Author + information
- Received May 26, 2013
- Accepted June 5, 2013
- Published online November 19, 2013.
- Ram Kirti Saran, MD, DM,
- Rajiv Bharat Kharwar, MD,
- Sudhanshu Kumar Dwivedi, MD, DM and
- Sharad Chandra, MD, DM
A 20-year-old male with congenital perimembranous ventricular septal defect (VSD) was referred to our department for evaluation of new-onset dyspnea and a continuous murmur over the left sternal border. Transthoracic echocardiography (A to C, Online Video 1) demonstrated the VSD with 2 overlapping velocities on continuous-wave Doppler (D). Three-dimensional echocardiography (E to H, Online Videos 2, 3, and 4) demonstrated VSD below the aortic valve and ruptured sinus of Valsalva (RSOV) into the right ventricle above the aortic valve. Left ventriculography (I, Online Video 5) and aortography (J, Online Video 6) confirmed the presence of VSD with RSOV into the right ventricle. The patient underwent successful patch closure of the VSD along with repair of the RSOV. The dyspnea improved postoperatively, and the patient is doing fine on follow-up (AV = aortic valve; LA = left atria; LV = left ventricle; PA = pulmonary artery; RA = right atria; RV = right ventricle).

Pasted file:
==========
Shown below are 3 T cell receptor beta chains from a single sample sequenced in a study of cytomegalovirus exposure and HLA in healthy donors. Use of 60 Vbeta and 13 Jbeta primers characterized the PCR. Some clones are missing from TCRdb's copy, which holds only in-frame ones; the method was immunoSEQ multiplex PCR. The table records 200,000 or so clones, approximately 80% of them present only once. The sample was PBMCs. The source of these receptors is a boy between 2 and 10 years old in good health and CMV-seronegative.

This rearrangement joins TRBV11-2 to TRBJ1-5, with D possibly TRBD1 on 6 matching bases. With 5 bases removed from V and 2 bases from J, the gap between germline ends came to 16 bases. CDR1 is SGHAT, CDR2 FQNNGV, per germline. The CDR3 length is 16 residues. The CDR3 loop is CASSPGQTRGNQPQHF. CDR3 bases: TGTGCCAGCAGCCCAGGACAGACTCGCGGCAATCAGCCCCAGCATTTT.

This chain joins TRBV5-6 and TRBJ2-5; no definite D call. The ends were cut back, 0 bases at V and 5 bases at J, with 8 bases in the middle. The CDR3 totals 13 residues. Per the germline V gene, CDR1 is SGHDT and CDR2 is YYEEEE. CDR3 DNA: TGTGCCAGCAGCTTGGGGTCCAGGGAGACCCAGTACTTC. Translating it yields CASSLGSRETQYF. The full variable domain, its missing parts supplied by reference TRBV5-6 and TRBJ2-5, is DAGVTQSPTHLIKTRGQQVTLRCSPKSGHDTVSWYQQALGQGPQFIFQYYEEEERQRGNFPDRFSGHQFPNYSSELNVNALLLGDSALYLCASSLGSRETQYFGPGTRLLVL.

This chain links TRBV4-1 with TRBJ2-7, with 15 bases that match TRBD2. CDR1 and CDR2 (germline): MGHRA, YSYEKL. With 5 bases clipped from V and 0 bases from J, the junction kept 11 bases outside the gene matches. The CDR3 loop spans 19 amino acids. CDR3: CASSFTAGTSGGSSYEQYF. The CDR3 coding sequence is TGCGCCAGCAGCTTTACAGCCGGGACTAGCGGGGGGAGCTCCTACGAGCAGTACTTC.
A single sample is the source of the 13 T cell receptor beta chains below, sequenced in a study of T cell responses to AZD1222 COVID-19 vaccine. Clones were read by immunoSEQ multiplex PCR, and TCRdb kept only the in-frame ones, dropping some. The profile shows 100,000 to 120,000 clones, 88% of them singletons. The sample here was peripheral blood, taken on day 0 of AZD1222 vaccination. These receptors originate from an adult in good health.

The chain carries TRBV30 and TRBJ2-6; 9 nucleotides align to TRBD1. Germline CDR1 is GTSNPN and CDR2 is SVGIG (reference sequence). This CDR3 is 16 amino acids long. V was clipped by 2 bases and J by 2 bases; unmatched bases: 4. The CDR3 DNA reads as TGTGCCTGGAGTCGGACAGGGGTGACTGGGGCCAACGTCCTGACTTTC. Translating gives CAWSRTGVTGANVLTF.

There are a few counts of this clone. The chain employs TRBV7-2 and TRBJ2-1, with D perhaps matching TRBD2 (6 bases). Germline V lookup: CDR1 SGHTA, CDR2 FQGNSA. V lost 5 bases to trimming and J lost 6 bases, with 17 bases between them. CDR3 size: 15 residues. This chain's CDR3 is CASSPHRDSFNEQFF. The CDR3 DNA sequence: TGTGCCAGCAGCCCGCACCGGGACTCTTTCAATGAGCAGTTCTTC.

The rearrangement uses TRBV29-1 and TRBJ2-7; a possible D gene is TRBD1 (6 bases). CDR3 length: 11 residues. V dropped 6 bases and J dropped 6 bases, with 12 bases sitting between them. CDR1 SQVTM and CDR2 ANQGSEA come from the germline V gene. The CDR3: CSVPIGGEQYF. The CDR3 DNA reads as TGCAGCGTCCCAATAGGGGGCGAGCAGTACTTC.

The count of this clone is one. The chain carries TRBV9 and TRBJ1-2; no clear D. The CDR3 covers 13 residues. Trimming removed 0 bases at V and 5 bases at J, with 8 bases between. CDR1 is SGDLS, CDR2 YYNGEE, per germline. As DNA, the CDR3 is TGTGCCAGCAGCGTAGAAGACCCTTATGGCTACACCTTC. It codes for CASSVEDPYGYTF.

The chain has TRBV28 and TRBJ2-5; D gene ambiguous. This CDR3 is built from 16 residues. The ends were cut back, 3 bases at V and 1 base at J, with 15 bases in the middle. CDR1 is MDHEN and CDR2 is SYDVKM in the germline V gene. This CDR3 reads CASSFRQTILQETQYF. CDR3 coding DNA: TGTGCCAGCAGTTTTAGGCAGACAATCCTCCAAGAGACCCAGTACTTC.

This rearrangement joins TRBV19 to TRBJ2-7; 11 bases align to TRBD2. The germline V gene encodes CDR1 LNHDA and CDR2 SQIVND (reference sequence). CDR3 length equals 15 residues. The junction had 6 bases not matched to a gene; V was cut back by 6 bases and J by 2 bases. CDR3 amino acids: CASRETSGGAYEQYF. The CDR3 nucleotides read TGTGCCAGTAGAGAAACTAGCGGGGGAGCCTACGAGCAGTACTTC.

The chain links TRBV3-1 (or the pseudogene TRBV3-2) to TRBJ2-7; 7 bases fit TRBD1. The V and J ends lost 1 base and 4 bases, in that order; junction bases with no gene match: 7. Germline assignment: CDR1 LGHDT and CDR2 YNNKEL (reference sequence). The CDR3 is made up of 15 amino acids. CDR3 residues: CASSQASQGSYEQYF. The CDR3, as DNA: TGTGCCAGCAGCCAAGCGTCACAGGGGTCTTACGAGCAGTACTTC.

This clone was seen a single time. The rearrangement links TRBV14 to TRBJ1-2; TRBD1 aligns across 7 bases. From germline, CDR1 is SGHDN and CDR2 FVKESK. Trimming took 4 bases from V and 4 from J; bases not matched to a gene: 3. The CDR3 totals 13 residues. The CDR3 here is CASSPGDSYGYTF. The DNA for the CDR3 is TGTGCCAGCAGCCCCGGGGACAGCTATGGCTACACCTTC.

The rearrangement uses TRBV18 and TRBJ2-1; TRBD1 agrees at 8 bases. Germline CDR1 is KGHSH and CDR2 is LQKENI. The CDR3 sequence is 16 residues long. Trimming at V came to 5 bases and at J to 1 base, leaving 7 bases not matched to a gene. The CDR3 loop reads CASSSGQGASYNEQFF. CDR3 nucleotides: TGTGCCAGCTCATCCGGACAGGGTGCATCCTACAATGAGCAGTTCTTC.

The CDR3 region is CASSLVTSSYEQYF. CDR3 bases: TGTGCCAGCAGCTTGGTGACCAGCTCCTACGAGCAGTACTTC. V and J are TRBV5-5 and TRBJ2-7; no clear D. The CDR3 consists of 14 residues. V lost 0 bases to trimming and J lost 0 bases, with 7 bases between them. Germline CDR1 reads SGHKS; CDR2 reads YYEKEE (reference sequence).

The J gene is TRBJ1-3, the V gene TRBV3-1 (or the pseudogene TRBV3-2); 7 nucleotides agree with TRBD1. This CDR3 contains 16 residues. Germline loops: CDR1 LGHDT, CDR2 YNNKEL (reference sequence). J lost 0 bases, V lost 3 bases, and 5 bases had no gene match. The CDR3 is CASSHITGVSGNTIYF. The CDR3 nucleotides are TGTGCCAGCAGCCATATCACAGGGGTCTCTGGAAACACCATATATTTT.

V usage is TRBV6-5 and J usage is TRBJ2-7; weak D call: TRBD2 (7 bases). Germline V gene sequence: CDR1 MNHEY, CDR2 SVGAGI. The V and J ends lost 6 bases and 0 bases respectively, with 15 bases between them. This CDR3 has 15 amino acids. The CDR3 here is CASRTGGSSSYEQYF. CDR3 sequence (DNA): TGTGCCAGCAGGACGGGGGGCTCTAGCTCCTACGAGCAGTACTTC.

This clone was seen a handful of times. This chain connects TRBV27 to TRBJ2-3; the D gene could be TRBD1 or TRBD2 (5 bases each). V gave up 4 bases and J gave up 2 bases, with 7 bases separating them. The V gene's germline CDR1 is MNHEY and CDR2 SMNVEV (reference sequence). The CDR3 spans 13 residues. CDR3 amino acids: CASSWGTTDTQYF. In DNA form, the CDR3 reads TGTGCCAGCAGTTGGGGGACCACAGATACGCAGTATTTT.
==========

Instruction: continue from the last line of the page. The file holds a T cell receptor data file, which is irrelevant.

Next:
- Received May 26, 2013.
- Accepted June 5, 2013.
- 2013 American College of Cardiology Foundation